Surgeons perform a laser interstitial thermal therapy (LITT) procedure at Children’s of Alabama.
A new procedure called laser interstitial thermal therapy (LITT) allows Children’s of Alabama surgeons to take a minimally invasive approach to brain surgery and target tissue for ablation with greater precision.
Usually, patients with drug-resistant epilepsy who experience intractable seizures undergo resective surgery, in which a surgeon removes part of the brain. The procedure is very invasive, however, entailing a craniotomy, or removing part of the skull and cutting through the dura, which covers the brain. Some areas of the brain are difficult to navigate, and removing certain sections, such as the eloquent cortex, can lead to a loss of important functions, such as sensory processing or speech. Resective surgery also requires several days in the hospital and carries a risk of infection and bleeding.
“The small LITT device enables us to get into a deep region of the brain easily and safely,” pediatric neurologist Kathryn Lalor, M.D., said. “We can find the seizure onset with the electrode and then target the same area with LITT.”
The robotic system inserts a 2-to-3-millimeter probe (about the size of the tip on a new crayon) through a hole drilled into the skull. MRI guidance precisely locates the target area responsible for seizures. Once the probe is in place, a burst of laser energy destroys the tissue.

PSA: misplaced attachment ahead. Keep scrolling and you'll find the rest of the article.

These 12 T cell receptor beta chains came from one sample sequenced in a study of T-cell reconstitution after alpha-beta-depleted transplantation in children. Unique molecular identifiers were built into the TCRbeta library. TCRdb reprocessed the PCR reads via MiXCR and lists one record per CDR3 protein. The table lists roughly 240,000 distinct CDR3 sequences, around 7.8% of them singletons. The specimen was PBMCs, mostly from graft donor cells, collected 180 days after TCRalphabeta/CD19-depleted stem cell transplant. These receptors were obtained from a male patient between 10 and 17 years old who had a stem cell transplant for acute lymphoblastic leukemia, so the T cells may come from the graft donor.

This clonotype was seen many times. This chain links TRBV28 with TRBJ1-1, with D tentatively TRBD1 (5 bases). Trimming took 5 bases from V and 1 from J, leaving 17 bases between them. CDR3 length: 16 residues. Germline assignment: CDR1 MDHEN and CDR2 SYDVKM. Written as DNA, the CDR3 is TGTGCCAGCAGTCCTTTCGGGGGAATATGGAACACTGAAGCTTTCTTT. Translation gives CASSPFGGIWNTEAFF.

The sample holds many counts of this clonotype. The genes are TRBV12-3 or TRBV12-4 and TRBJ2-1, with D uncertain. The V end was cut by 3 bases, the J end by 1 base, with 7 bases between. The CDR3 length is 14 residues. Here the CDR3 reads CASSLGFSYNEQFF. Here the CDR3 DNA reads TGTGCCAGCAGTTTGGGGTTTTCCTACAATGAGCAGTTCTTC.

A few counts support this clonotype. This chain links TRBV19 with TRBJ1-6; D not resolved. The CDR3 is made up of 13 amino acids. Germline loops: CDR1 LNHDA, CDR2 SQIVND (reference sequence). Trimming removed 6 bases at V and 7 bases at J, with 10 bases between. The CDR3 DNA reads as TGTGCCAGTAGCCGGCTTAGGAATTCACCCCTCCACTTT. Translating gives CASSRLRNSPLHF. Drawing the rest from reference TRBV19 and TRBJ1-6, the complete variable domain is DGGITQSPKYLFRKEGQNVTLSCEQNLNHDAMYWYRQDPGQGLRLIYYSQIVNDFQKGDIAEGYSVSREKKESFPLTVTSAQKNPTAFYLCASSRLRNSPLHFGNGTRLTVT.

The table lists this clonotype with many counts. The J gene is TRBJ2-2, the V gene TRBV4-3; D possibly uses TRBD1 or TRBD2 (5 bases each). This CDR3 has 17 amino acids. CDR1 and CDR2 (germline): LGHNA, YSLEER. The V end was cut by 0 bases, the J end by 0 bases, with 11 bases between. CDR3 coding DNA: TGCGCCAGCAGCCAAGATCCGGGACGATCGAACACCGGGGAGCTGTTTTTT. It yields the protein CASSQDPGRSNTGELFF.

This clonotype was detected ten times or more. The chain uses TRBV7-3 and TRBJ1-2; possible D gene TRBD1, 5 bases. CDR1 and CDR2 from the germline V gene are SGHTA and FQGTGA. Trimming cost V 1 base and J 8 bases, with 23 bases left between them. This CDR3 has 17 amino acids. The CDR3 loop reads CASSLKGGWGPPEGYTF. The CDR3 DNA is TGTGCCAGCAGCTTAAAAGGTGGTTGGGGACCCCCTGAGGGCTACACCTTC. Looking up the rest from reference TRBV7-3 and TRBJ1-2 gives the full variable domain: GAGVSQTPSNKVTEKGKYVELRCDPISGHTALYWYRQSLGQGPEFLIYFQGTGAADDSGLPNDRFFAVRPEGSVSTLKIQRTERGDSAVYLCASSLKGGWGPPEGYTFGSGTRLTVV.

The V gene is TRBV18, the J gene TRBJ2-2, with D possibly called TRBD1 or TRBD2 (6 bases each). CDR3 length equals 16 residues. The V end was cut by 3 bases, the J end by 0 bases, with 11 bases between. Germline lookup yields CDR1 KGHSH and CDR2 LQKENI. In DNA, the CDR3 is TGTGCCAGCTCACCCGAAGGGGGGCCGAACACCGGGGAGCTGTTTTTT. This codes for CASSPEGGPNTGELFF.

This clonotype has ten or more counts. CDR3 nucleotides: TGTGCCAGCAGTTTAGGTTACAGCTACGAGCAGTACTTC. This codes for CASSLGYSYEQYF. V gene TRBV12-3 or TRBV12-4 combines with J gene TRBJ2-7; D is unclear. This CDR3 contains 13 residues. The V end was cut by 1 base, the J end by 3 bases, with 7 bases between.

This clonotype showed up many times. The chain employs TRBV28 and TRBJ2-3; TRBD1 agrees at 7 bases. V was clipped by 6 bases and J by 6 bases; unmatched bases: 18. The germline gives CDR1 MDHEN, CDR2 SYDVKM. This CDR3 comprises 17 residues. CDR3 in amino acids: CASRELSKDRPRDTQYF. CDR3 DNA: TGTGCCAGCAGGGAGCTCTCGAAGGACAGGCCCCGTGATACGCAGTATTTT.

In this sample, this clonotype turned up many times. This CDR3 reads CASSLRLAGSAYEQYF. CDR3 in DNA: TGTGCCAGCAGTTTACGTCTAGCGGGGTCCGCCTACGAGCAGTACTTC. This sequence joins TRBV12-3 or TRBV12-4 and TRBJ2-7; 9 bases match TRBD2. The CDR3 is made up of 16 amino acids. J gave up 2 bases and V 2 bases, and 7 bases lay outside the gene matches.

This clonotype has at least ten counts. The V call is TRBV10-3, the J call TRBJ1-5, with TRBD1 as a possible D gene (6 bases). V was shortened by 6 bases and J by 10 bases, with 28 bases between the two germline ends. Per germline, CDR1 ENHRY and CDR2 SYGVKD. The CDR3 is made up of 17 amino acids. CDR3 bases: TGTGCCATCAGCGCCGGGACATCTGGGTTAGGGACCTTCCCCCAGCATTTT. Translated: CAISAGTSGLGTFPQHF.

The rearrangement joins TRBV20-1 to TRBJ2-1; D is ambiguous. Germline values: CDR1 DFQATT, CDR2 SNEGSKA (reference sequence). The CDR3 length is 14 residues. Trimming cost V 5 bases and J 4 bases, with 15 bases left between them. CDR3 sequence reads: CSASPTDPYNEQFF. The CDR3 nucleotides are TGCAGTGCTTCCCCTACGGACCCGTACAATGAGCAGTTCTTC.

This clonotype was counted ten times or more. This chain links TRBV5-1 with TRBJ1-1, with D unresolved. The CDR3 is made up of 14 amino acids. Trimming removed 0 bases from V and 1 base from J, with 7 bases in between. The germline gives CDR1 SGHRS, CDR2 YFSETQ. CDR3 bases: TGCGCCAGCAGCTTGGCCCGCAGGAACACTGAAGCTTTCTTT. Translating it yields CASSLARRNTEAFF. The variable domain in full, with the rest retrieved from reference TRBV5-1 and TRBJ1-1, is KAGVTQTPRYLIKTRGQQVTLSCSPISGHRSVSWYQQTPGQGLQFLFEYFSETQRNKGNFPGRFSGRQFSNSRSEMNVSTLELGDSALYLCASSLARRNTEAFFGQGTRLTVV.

The device was initially FDA approved for temporal and medial structures in the brain, where much of adult epilepsy surgery occurs. Now, Children’s and other pediatric centers are demonstrating its effectiveness at treating epilepsy in other areas of the brain. “There’s a lot of research on how to make the energy delivery even more specific, so no unintended areas are affected,” Lalor said.
Using the device also reduces brain swelling thanks to its less invasive nature. “So, the recovery time is much quicker, and many of these patients go home the next day,” she said. In fact, studies find few complications and a good safety record.
In 2022, the team completed six surgeries using the LITT system.